Denial: Book, Film, and Adaptation

About a month ago I saw the film Denial, which tells the true story about Deborah Lipstadt, who wrote a book about Holocaust deniers.  One of her subjects, David Irving, sued her for libel in Britain.  The court ruled that her book told the truth about David Irving, and she won the case.

The movie was very good, though I was ambivalent about the pacing.  It was quickly paced, but at times it felt rushed. But I don’t want to write a review; instead I want to talk about a specific scene.

In one scene, Deborah and her barrister go to Auschwitz as a part of their investigation. While there, her barrister begins to interrogate one of the historians, challenging him as to why there has never been a full scientific investigation of the site. Deborah becomes very agitated and angry, ultimately storming off. When I saw that scene, I thought the scene was overly dramatic and clearly staged.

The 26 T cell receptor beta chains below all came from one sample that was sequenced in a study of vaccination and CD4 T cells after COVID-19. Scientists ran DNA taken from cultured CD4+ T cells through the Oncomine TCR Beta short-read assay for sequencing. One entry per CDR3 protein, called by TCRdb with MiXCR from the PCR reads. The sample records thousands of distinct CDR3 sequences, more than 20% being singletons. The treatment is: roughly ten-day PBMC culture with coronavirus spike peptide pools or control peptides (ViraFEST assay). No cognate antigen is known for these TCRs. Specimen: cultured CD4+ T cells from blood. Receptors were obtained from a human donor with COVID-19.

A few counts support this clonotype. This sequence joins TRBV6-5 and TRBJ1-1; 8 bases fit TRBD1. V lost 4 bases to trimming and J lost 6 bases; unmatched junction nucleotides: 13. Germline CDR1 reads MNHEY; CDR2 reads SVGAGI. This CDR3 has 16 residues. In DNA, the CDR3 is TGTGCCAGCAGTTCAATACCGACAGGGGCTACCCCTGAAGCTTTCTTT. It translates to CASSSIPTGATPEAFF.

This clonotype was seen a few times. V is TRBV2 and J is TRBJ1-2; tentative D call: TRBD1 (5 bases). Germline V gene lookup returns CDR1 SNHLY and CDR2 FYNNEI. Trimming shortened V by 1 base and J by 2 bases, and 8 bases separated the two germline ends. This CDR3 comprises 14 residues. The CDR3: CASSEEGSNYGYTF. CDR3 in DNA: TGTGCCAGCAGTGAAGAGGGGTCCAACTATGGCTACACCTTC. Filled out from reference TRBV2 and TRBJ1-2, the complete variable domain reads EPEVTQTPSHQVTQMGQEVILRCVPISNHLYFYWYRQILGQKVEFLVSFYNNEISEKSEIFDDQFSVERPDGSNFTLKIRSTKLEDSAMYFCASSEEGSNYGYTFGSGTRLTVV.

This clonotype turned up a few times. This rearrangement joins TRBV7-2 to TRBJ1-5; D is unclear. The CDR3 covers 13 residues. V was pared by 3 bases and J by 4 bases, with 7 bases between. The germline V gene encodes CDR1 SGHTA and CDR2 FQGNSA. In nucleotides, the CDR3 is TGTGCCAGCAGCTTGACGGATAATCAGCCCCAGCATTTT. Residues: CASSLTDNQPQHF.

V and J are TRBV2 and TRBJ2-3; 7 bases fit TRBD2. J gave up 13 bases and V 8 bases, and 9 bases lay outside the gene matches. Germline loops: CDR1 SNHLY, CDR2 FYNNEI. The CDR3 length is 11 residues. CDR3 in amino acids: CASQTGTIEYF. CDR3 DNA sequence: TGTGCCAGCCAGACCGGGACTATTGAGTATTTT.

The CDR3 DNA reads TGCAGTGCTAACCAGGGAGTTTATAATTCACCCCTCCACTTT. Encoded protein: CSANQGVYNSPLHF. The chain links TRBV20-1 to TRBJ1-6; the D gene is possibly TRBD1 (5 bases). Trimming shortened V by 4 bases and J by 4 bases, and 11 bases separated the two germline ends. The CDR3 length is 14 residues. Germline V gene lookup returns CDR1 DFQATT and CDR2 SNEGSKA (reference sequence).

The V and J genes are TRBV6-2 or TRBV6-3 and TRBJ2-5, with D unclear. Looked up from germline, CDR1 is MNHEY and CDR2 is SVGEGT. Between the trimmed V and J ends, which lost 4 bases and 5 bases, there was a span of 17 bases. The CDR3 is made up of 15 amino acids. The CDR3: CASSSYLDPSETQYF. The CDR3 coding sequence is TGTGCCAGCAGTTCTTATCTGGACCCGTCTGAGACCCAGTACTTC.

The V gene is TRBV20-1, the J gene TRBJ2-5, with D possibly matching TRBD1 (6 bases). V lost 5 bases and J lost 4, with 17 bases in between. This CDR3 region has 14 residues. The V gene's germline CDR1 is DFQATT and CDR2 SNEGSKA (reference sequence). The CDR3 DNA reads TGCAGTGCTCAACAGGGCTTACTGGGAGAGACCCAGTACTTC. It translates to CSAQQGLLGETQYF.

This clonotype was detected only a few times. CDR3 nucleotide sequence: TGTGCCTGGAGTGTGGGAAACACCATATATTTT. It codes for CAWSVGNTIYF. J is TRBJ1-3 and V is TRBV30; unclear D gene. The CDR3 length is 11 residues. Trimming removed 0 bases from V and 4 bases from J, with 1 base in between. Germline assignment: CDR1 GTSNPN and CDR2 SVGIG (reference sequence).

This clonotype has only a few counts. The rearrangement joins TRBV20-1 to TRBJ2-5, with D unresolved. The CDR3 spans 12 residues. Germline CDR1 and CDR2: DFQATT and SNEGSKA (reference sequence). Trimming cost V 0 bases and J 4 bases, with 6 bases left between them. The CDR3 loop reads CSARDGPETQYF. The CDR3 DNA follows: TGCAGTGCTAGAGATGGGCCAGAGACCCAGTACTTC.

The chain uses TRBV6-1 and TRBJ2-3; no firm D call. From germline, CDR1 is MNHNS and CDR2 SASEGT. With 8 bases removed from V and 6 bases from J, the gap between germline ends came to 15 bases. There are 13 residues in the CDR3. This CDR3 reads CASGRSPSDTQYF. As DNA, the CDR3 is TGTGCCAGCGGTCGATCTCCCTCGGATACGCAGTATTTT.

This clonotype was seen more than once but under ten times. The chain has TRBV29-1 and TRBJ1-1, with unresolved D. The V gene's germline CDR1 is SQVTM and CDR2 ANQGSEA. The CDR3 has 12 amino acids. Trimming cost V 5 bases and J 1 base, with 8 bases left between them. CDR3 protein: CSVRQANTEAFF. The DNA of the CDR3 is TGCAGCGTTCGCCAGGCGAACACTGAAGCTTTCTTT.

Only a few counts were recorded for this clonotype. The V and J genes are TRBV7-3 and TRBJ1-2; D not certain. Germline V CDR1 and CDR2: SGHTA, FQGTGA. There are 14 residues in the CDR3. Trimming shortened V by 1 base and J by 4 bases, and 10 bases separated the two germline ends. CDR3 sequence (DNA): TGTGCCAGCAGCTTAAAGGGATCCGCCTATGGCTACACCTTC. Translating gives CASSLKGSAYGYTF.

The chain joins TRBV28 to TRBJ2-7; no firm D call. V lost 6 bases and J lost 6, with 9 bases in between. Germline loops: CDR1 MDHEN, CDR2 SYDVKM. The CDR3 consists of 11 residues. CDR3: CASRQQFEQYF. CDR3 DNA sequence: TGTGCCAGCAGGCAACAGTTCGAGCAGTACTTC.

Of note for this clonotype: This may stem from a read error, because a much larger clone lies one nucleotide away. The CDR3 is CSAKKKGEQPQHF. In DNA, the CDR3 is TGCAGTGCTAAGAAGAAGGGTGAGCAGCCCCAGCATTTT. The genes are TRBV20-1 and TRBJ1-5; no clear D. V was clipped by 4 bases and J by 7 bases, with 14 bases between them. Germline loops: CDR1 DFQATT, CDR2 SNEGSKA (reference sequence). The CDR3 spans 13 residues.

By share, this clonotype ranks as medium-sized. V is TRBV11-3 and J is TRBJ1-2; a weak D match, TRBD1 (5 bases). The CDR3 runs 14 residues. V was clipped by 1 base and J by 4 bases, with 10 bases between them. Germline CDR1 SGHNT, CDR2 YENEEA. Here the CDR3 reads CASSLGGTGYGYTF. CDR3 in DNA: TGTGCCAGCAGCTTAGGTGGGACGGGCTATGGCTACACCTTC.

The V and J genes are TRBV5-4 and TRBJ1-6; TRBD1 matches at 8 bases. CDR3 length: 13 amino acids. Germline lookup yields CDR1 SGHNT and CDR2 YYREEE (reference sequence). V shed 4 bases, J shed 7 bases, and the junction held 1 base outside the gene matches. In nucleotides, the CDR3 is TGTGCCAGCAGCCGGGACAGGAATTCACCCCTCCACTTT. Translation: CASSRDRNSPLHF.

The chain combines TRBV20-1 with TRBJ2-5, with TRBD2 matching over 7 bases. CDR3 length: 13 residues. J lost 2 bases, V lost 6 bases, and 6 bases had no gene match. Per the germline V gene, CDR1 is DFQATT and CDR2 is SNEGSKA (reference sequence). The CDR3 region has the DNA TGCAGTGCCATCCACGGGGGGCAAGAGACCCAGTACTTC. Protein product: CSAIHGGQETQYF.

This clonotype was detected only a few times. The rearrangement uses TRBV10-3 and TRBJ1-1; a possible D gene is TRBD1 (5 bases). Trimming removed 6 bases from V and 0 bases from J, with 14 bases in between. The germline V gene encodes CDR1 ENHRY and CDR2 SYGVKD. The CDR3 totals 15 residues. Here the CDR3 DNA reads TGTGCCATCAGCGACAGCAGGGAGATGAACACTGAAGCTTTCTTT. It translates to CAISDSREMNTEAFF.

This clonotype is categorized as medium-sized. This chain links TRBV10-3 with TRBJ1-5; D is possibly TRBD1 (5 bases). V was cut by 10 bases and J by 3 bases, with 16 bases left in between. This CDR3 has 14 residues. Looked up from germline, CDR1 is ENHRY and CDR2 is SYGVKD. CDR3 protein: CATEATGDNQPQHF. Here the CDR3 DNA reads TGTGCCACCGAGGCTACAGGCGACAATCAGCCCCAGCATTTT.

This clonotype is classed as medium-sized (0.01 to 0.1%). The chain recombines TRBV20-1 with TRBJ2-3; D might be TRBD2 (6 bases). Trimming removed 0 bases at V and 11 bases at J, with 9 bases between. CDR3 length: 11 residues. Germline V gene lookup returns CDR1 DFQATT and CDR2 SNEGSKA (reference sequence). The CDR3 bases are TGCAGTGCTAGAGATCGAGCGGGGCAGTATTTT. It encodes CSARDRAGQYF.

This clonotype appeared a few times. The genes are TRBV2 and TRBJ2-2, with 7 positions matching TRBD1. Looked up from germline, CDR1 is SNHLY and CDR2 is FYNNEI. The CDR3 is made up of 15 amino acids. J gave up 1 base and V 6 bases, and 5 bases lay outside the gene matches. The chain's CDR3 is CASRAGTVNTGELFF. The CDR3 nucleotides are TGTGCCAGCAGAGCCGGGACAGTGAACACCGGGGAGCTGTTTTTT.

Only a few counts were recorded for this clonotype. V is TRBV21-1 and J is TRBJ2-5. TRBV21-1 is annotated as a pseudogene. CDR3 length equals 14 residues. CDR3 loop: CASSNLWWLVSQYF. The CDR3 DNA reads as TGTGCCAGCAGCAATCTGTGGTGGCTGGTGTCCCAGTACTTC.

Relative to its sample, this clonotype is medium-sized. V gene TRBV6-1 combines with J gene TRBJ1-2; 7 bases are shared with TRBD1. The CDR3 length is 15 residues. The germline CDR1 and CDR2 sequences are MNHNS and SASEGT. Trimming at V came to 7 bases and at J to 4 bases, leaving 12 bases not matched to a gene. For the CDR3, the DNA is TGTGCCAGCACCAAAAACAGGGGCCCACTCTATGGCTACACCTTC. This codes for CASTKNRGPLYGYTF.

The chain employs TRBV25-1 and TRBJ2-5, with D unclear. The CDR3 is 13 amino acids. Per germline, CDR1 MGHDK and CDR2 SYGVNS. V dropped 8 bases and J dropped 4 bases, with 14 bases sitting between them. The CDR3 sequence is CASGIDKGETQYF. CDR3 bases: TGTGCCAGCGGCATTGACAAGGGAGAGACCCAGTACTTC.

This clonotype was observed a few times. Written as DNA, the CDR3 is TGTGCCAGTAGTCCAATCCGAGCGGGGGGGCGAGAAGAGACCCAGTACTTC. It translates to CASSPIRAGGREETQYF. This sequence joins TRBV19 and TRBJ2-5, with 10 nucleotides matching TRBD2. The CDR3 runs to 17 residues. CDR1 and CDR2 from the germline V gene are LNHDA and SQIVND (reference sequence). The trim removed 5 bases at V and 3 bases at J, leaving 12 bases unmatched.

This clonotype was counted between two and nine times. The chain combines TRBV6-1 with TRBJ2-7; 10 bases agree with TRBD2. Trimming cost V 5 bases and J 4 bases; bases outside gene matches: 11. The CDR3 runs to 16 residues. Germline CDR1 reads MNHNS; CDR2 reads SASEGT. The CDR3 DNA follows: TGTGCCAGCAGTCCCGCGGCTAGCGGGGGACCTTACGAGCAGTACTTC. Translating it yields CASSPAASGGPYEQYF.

Then I read the book.

When I did, I found that the scene happened much as it did in the movie; the barrister interrogating the historian, and Deborah becoming upset and storming off in anger.  As in the movie, she discovers that her barrister does this for a purpose, later on in the film.  He is preparing the historian to face cross-examination as a witness.

So many times in movies based on true stories, we find plot points simply too unbelievable.  They can either be unlikely or simply feel disingenuous. Then we discover they are real.

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